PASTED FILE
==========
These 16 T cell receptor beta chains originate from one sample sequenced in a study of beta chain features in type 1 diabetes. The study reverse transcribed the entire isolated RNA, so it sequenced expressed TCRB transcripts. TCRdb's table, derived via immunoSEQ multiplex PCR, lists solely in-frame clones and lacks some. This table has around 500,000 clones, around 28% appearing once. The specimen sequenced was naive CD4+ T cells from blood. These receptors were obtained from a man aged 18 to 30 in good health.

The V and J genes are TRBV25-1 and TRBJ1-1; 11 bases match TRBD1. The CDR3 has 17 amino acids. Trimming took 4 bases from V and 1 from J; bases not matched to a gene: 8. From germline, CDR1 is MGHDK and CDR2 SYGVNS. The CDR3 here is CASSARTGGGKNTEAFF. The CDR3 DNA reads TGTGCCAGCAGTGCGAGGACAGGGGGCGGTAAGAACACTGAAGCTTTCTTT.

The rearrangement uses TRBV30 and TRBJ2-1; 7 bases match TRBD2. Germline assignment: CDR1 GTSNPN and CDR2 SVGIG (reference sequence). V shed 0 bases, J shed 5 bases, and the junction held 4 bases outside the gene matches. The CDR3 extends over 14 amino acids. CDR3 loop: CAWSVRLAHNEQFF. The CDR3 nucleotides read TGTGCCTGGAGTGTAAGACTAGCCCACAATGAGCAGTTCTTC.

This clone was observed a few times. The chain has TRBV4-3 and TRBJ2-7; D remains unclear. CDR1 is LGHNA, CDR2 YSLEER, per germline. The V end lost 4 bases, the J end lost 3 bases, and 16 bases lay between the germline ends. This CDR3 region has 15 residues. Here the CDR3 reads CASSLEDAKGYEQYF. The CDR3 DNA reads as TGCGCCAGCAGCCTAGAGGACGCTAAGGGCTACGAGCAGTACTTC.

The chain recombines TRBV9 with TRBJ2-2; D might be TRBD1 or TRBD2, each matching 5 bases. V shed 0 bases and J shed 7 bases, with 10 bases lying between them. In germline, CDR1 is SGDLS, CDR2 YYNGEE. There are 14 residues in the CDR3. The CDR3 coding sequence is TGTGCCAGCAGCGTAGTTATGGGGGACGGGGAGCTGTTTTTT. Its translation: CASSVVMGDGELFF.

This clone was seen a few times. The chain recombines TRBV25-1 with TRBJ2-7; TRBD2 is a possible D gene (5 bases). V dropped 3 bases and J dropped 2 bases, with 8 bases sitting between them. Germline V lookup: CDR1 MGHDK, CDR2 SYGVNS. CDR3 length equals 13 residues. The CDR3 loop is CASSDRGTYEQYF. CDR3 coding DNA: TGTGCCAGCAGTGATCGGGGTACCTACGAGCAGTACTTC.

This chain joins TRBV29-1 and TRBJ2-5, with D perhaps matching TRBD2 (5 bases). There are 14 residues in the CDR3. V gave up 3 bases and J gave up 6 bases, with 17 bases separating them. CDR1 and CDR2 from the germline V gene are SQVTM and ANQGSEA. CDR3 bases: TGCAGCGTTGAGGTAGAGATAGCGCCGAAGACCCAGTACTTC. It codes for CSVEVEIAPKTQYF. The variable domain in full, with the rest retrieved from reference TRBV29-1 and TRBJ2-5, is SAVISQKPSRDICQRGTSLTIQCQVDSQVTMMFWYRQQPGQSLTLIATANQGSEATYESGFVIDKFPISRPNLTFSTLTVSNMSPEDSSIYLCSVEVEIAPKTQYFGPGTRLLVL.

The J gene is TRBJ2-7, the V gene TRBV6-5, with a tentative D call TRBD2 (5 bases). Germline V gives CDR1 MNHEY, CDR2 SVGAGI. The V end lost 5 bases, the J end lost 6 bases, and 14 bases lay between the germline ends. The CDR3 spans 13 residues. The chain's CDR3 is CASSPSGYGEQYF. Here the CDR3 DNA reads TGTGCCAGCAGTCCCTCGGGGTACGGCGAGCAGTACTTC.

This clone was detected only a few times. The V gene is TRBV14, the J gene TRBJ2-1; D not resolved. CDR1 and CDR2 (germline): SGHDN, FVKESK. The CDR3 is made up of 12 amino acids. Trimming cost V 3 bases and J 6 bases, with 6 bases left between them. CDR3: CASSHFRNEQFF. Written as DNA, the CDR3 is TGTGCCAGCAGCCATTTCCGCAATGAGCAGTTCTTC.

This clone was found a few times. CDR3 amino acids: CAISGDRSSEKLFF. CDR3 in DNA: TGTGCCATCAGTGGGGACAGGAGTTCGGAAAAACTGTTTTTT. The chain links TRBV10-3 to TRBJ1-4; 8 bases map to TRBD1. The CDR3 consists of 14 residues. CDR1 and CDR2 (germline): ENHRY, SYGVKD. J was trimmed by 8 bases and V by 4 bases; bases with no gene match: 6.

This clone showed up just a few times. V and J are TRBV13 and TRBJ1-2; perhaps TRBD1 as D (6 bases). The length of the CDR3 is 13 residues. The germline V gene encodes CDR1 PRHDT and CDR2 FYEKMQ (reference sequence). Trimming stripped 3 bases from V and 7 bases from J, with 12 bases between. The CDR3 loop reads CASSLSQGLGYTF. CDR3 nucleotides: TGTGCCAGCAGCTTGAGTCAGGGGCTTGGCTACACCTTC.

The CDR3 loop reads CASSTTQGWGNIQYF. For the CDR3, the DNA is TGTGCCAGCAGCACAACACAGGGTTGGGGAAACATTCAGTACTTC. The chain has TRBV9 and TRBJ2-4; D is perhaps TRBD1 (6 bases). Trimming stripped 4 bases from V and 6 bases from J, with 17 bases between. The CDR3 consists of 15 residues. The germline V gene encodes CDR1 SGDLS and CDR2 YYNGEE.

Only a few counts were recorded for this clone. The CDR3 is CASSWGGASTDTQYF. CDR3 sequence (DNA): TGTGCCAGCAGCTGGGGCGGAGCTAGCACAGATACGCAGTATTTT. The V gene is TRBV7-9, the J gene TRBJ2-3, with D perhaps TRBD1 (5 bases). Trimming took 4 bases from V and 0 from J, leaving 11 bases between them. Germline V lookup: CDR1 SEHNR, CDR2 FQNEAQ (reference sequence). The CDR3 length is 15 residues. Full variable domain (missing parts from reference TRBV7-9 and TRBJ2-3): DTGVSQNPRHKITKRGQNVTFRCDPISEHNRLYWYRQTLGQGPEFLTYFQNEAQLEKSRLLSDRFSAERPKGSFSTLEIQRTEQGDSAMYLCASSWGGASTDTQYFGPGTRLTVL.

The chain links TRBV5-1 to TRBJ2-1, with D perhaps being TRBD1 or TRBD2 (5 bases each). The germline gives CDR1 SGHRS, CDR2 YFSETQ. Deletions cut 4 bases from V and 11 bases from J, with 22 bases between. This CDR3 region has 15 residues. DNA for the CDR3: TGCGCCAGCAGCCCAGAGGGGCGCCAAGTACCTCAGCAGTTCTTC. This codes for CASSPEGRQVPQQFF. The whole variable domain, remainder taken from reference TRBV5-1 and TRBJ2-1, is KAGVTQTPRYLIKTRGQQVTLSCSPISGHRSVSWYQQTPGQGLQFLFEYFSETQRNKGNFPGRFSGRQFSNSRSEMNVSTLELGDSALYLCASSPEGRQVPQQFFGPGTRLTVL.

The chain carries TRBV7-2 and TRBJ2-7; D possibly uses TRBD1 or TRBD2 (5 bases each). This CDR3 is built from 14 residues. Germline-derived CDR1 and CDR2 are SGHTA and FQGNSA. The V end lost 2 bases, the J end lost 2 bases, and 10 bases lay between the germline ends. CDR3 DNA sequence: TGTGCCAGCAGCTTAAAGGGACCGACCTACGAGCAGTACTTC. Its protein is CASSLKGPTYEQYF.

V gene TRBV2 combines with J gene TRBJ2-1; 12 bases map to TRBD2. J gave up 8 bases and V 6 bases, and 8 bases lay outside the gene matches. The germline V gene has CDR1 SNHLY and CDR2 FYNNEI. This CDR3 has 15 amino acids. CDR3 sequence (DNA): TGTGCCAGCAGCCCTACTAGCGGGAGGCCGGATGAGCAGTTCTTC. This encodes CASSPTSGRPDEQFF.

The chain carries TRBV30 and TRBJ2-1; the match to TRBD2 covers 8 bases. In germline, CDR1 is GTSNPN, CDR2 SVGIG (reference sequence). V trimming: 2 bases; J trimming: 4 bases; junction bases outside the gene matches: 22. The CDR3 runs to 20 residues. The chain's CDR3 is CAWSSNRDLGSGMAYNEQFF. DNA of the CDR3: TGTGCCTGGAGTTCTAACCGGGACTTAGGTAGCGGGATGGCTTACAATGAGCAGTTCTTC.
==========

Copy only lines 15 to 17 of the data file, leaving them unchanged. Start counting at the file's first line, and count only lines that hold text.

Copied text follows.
The chain carries TRBV7-2 and TRBJ2-7; D possibly uses TRBD1 or TRBD2 (5 bases each). This CDR3 is built from 14 residues. Germline-derived CDR1 and CDR2 are SGHTA and FQGNSA. The V end lost 2 bases, the J end lost 2 bases, and 10 bases lay between the germline ends. CDR3 DNA sequence: TGTGCCAGCAGCTTAAAGGGACCGACCTACGAGCAGTACTTC. Its protein is CASSLKGPTYEQYF.

V gene TRBV2 combines with J gene TRBJ2-1; 12 bases map to TRBD2. J gave up 8 bases and V 6 bases, and 8 bases lay outside the gene matches. The germline V gene has CDR1 SNHLY and CDR2 FYNNEI. This CDR3 has 15 amino acids. CDR3 sequence (DNA): TGTGCCAGCAGCCCTACTAGCGGGAGGCCGGATGAGCAGTTCTTC. This encodes CASSPTSGRPDEQFF.

The chain carries TRBV30 and TRBJ2-1; the match to TRBD2 covers 8 bases. In germline, CDR1 is GTSNPN, CDR2 SVGIG (reference sequence). V trimming: 2 bases; J trimming: 4 bases; junction bases outside the gene matches: 22. The CDR3 runs to 20 residues. The chain's CDR3 is CAWSSNRDLGSGMAYNEQFF. DNA of the CDR3: TGTGCCTGGAGTTCTAACCGGGACTTAGGTAGCGGGATGGCTTACAATGAGCAGTTCTTC.